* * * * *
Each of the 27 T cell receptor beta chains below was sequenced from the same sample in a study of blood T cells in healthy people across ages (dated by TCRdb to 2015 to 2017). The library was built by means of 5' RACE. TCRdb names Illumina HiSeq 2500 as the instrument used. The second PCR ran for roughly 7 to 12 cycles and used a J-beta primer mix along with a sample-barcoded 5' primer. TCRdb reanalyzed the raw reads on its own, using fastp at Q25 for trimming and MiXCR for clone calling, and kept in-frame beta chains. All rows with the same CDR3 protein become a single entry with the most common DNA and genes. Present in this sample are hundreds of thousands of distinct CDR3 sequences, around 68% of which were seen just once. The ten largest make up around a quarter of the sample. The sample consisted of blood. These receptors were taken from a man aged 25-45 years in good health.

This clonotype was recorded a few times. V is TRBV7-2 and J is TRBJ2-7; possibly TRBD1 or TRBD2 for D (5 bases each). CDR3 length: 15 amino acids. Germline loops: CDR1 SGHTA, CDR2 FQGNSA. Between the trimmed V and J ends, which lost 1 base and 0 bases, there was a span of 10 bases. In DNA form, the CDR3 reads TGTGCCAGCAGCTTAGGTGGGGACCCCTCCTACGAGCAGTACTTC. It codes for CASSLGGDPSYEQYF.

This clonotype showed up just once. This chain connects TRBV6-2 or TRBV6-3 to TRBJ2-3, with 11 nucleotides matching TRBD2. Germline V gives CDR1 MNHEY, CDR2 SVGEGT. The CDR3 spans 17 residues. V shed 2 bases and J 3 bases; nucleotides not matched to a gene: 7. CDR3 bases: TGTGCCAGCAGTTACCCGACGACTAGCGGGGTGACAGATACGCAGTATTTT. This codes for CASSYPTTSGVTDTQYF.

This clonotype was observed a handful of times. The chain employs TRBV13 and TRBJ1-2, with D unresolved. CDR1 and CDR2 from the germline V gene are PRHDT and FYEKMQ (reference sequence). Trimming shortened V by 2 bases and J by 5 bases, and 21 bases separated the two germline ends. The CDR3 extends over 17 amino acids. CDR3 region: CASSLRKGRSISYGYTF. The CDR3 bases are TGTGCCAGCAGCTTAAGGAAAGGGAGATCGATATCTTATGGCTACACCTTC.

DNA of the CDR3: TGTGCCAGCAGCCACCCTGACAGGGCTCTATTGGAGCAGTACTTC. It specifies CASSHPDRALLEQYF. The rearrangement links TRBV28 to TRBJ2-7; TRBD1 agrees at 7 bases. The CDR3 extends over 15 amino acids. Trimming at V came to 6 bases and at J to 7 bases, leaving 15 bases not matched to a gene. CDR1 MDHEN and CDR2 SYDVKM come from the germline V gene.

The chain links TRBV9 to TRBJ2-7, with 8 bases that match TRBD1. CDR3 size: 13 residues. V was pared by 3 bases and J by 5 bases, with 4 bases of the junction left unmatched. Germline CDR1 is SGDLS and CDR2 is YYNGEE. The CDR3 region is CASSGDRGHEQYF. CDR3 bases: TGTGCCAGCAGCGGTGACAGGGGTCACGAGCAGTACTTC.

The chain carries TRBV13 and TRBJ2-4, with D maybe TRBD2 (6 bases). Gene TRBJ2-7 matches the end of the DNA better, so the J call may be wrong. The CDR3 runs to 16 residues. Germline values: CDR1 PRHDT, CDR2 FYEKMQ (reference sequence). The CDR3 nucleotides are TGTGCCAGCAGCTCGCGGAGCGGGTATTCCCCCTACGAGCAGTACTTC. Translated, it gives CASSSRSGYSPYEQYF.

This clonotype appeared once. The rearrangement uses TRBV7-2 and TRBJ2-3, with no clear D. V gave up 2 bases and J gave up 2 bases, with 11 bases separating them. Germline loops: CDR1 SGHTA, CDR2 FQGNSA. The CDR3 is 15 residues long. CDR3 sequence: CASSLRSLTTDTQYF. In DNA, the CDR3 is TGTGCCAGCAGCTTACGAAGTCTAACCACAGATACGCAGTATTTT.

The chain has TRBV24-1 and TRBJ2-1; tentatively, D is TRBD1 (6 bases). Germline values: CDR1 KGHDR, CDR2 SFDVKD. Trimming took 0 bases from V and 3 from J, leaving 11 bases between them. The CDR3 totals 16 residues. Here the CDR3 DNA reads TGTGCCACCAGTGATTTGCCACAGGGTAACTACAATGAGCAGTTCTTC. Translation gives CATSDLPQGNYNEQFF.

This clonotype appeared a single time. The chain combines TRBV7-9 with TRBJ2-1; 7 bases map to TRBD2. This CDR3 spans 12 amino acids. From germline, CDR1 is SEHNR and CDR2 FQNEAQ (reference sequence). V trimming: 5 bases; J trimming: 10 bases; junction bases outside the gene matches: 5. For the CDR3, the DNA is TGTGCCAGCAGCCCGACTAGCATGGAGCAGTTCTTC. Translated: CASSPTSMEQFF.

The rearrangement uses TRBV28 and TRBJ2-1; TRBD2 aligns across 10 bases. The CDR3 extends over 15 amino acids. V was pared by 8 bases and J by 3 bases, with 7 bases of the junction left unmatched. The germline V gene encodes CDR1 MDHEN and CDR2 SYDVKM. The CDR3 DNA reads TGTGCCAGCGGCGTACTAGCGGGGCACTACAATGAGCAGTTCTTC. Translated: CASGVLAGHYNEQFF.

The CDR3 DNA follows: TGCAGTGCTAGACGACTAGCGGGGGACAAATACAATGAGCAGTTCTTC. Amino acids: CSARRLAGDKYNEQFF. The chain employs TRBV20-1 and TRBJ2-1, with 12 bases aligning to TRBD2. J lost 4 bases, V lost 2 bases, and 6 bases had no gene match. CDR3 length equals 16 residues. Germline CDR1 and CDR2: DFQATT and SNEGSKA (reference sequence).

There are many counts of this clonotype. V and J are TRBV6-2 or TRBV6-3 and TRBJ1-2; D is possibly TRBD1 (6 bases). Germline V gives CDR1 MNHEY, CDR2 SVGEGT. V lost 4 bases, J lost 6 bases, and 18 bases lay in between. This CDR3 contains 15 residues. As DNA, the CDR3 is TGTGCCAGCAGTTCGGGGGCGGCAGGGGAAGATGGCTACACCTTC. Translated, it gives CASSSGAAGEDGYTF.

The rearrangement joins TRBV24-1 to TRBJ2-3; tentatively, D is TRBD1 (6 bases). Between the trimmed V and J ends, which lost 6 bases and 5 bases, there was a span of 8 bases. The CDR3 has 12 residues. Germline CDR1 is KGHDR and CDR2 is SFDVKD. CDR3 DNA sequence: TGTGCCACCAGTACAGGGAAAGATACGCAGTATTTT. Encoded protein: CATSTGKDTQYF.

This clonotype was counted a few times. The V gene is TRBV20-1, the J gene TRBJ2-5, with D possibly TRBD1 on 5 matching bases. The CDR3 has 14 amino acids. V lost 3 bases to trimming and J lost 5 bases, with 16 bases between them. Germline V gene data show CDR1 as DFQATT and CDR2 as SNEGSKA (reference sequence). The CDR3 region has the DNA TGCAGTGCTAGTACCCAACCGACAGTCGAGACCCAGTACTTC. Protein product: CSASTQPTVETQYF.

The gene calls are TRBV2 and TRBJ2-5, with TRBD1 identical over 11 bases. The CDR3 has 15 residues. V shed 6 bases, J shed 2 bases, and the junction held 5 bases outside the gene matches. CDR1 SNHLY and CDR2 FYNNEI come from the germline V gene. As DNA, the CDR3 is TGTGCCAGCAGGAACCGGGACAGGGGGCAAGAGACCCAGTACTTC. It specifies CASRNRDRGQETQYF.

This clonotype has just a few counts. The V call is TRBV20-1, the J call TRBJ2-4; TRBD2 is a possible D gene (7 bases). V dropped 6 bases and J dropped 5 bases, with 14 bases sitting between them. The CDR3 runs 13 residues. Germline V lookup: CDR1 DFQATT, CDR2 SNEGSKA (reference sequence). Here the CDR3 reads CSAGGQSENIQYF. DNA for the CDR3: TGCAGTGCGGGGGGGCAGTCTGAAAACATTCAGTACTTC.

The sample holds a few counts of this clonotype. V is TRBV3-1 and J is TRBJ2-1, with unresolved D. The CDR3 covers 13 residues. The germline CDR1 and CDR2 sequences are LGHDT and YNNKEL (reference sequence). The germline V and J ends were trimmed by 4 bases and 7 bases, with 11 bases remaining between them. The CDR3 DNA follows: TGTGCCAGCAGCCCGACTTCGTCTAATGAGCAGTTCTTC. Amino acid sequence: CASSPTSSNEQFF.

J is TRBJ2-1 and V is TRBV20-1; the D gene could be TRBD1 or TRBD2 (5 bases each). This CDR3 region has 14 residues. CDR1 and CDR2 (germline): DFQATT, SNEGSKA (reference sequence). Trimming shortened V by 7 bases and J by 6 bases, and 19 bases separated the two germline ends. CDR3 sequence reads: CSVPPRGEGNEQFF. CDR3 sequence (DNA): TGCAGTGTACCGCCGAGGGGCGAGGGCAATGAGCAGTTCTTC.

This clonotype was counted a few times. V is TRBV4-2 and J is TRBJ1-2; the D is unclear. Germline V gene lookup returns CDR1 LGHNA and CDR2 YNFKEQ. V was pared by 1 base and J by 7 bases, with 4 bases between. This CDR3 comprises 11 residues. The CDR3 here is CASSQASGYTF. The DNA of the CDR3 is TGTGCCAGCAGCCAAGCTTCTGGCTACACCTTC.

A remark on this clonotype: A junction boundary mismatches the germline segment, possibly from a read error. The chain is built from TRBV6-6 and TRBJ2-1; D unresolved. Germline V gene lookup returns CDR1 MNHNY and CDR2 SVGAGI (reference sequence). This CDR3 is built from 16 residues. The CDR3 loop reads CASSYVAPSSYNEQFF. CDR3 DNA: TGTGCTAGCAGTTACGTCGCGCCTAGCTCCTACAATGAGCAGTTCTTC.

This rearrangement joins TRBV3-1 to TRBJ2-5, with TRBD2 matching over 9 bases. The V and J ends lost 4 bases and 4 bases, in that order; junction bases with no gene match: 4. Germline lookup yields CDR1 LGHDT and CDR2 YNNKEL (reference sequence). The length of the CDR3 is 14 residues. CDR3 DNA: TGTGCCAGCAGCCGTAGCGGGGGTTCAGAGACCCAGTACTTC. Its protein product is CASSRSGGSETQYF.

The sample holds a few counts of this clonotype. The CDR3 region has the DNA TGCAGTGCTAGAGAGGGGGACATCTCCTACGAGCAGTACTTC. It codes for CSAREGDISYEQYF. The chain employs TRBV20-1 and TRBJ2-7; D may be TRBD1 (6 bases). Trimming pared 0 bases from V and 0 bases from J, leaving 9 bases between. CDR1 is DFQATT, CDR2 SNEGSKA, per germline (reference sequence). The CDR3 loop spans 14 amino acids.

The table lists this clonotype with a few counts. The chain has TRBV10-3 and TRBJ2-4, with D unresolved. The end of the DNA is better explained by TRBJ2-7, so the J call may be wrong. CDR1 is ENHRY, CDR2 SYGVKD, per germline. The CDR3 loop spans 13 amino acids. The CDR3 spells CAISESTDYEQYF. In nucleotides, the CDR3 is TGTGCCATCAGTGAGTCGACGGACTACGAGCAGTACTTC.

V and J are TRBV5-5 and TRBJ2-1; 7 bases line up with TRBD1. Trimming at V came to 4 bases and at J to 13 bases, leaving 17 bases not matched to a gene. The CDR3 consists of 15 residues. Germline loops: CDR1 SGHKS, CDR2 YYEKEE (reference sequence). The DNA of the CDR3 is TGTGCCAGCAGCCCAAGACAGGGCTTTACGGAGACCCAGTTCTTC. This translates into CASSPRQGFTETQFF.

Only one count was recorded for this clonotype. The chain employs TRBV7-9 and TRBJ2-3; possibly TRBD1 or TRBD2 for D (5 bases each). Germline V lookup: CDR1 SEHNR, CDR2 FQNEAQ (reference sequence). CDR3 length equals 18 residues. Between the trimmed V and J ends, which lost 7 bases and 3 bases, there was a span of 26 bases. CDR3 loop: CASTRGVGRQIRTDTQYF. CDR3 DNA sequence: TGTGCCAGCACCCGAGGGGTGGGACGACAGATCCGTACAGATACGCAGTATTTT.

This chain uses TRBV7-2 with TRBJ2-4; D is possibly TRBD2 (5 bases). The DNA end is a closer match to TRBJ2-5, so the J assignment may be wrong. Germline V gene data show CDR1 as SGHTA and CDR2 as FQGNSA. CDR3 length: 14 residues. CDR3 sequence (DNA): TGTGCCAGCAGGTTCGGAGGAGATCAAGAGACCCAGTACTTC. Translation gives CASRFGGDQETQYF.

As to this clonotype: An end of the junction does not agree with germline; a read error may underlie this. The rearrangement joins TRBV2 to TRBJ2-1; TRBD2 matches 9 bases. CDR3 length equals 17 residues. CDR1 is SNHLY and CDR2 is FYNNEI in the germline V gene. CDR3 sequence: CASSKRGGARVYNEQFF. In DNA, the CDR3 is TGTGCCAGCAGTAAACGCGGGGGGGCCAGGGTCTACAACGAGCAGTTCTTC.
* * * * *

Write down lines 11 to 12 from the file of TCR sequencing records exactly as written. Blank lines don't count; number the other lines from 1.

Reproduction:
The rearrangement uses TRBV28 and TRBJ2-1; TRBD2 aligns across 10 bases. The CDR3 extends over 15 amino acids. V was pared by 8 bases and J by 3 bases, with 7 bases of the junction left unmatched. The germline V gene encodes CDR1 MDHEN and CDR2 SYDVKM. The CDR3 DNA reads TGTGCCAGCGGCGTACTAGCGGGGCACTACAATGAGCAGTTCTTC. Translated: CASGVLAGHYNEQFF.

The CDR3 DNA follows: TGCAGTGCTAGACGACTAGCGGGGGACAAATACAATGAGCAGTTCTTC. Amino acids: CSARRLAGDKYNEQFF. The chain employs TRBV20-1 and TRBJ2-1, with 12 bases aligning to TRBD2. J lost 4 bases, V lost 2 bases, and 6 bases had no gene match. CDR3 length equals 16 residues. Germline CDR1 and CDR2: DFQATT and SNEGSKA (reference sequence).